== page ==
But what chafed me yesterday, as I followed the Senate Finance Committee hearings, was listening to industry CEOs and their elected apologists argue that these behemoths can't afford to explore and drill in America without their $4.4 billion a year in tax breaks.
One of those breaks targeted in New Jersey Sen. Robert Menendez's bill goes back to 1913, when government felt our oil industry needed a leg up in international trade. The industry will save $12.5 billion over the next 10 years from that ancient gift.
The most recent tax break is the domestic manufacturing deduction of 2004, which allows Big Oil to deduct from its taxable income 6 percent from oil it "manufactures" in America. That's worth $18.5 billion over 10 years.
These companies are swimming in profits. The big five who were questioned in Washington yesterday booked $36 billion in profits just for the past quarter.
Yet, ExxonMobil CEO Rex Tillerson whined that taking away subsidies would mean fewer explorations and less production, leading to higher prices at the pump.
This was curious. First they tell us they can't control an international market that sets oil prices. So why would losing a tax break that adds about 2 percent to their annual profits have an instant impact on pump prices?
Hey, I'm glad to see someone making money. I hope they pack it in faster than they can spend it.
But at a time when everybody from schoolchildren to the aged and infirm are kicking in to shore up a shaky economy, is it too much to ask this industry to break off a little something for the cause?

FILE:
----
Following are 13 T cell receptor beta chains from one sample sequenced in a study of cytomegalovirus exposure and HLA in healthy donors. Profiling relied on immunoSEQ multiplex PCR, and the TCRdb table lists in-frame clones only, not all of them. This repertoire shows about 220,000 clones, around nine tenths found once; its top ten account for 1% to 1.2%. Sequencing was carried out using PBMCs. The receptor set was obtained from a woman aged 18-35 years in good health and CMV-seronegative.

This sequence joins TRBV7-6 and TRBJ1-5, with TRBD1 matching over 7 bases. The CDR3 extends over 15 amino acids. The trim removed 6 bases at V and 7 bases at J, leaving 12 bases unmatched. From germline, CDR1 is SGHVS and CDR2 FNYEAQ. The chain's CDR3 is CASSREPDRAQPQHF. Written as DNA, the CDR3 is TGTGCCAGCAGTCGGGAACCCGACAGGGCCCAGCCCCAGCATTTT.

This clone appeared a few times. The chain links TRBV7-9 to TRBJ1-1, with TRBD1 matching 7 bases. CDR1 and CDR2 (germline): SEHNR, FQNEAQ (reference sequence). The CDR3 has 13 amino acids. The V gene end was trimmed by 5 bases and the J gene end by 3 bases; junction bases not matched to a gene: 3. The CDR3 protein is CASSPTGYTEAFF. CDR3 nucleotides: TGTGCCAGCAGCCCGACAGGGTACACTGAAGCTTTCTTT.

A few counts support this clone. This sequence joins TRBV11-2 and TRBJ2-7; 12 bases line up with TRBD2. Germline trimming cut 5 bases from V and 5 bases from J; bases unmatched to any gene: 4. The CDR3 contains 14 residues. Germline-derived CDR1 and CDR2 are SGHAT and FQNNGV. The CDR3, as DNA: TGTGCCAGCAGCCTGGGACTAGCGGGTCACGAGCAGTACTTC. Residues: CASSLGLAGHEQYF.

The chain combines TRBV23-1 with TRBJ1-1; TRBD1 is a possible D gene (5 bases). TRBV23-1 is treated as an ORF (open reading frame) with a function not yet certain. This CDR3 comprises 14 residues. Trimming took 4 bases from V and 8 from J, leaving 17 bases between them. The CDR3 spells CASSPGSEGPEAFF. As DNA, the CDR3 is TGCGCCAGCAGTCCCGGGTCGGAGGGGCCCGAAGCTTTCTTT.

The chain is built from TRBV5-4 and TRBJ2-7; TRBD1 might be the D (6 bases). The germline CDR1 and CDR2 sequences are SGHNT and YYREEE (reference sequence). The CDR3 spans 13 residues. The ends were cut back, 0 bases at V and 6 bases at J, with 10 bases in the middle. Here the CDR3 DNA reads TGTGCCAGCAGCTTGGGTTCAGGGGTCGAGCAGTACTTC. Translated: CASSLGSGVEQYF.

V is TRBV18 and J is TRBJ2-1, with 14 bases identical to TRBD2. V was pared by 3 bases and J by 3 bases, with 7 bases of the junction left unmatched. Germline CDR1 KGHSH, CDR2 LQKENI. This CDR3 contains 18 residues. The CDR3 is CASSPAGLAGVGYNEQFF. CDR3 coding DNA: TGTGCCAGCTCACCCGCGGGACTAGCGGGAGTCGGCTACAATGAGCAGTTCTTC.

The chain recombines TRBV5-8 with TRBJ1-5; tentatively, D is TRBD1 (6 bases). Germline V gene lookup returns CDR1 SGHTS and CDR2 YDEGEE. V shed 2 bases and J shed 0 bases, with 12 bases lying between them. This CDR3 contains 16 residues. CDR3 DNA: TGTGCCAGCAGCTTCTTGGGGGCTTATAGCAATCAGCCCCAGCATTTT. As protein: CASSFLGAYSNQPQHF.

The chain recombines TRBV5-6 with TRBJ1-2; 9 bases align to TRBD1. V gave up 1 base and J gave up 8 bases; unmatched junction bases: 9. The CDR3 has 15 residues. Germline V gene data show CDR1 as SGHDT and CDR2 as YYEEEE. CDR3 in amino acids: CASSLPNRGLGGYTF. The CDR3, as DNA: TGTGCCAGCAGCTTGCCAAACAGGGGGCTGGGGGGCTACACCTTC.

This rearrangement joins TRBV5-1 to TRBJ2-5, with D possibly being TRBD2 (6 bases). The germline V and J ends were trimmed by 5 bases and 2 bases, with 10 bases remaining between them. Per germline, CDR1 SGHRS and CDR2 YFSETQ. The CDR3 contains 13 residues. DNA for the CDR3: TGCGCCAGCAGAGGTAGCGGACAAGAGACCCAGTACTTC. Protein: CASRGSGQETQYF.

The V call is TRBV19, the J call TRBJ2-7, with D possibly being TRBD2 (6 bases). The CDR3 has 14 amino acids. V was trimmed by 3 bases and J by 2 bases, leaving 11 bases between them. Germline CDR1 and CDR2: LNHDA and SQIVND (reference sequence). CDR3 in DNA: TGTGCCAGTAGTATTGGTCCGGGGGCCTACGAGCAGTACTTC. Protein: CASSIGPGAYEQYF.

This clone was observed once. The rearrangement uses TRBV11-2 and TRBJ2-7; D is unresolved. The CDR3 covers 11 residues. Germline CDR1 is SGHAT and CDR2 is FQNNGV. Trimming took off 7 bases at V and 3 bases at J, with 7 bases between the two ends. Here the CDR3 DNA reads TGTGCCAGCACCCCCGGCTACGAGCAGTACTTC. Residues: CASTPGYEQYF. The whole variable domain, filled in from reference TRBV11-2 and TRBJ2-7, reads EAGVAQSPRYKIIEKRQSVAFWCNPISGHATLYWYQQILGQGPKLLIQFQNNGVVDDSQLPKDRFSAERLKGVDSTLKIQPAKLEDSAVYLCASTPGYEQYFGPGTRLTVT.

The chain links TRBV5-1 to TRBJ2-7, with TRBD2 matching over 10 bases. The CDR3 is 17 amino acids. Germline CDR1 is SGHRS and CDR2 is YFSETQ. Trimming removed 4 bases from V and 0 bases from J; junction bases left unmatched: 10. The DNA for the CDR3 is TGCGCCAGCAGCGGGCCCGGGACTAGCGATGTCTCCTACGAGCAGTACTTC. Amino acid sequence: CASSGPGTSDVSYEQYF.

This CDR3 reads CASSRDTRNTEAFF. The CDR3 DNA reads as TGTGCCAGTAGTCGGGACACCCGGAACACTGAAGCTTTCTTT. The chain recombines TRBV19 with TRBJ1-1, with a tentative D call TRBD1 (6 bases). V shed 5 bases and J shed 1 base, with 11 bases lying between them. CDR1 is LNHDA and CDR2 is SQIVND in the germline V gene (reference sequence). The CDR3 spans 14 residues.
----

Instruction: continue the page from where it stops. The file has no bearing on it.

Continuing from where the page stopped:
It is, to hear ConocoPhillips CEO James Mulva tell it. His company's news release said that it would be "un-American" to take back these subsidies.
I've got his un-American right here. It's un-American for a guy like Mulva, who made $50 million last year, to claim that losing $4 billion a year in tax breaks would hurt his industry more than it helps his country. It's un-American to retain a subsidy that was meant to give U.S. firms an advantage in an international market when those same companies now dominate it.
And here's a flash for the big five: You don't explore and drill in America because your pliant toadies in Congress have created a favorable business climate here.
You explore and drill in America because dinosaurs died here. You look for oil and gas where it can be found. You will do that whether we subsidize you or not.
There was an oil industry here even before 1859, when a guy named Drake first struck oil in Titusville, Pa. They squeezed lamp fuel from whale hides in those days, and they didn't need a subsidy to do it.
The industry will drill frozen tundra in Siberia and stretch pipelines across Central Asia and Eastern Europe to the Caspian Sea and do deals with every diamond-studded mullah in the Middle East to exploit this business, with or without American subsidies.
Somebody should tell Gov. Corbett that the firms exploiting the Marcellus Shale fields will be here whether he shields them from taxes or not.
They're here for the same reason that Willie Sutton robbed banks: It's where the money is.
Been that way for a few million years - with or without subsidies.
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